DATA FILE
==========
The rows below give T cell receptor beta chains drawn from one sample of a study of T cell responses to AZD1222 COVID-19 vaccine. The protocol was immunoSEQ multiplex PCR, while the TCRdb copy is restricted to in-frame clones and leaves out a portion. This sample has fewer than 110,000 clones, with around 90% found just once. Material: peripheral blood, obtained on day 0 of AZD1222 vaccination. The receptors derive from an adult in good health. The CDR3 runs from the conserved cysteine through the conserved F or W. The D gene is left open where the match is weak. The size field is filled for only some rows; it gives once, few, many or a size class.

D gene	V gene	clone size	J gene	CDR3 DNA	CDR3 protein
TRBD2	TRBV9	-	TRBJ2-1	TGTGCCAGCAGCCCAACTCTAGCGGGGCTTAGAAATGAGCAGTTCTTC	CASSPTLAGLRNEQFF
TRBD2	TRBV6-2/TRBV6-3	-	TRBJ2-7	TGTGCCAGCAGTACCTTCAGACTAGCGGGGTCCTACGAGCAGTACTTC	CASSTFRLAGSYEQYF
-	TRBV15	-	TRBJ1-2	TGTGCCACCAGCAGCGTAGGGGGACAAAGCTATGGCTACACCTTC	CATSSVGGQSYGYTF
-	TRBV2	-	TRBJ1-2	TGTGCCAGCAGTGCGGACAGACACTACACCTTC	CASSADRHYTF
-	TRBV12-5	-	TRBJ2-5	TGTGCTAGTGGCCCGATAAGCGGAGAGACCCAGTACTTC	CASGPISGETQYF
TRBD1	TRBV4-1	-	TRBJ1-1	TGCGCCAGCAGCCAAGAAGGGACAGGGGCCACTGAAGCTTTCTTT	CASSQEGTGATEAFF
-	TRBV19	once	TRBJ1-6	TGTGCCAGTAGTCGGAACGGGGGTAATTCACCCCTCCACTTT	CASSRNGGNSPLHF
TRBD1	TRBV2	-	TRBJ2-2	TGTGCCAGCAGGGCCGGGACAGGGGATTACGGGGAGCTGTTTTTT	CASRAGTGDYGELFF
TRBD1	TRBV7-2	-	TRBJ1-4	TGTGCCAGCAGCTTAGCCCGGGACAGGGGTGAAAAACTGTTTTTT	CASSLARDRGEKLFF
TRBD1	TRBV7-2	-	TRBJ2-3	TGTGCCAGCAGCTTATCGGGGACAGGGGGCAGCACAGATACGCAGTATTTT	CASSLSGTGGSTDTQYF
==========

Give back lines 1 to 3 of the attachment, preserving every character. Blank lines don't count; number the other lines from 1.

The rows below give T cell receptor beta chains drawn from one sample of a study of T cell responses to AZD1222 COVID-19 vaccine. The protocol was immunoSEQ multiplex PCR, while the TCRdb copy is restricted to in-frame clones and leaves out a portion. This sample has fewer than 110,000 clones, with around 90% found just once. Material: peripheral blood, obtained on day 0 of AZD1222 vaccination. The receptors derive from an adult in good health. The CDR3 runs from the conserved cysteine through the conserved F or W. The D gene is left open where the match is weak. The size field is filled for only some rows; it gives once, few, many or a size class.

D gene	V gene	clone size	J gene	CDR3 DNA	CDR3 protein
TRBD2	TRBV9	-	TRBJ2-1	TGTGCCAGCAGCCCAACTCTAGCGGGGCTTAGAAATGAGCAGTTCTTC	CASSPTLAGLRNEQFF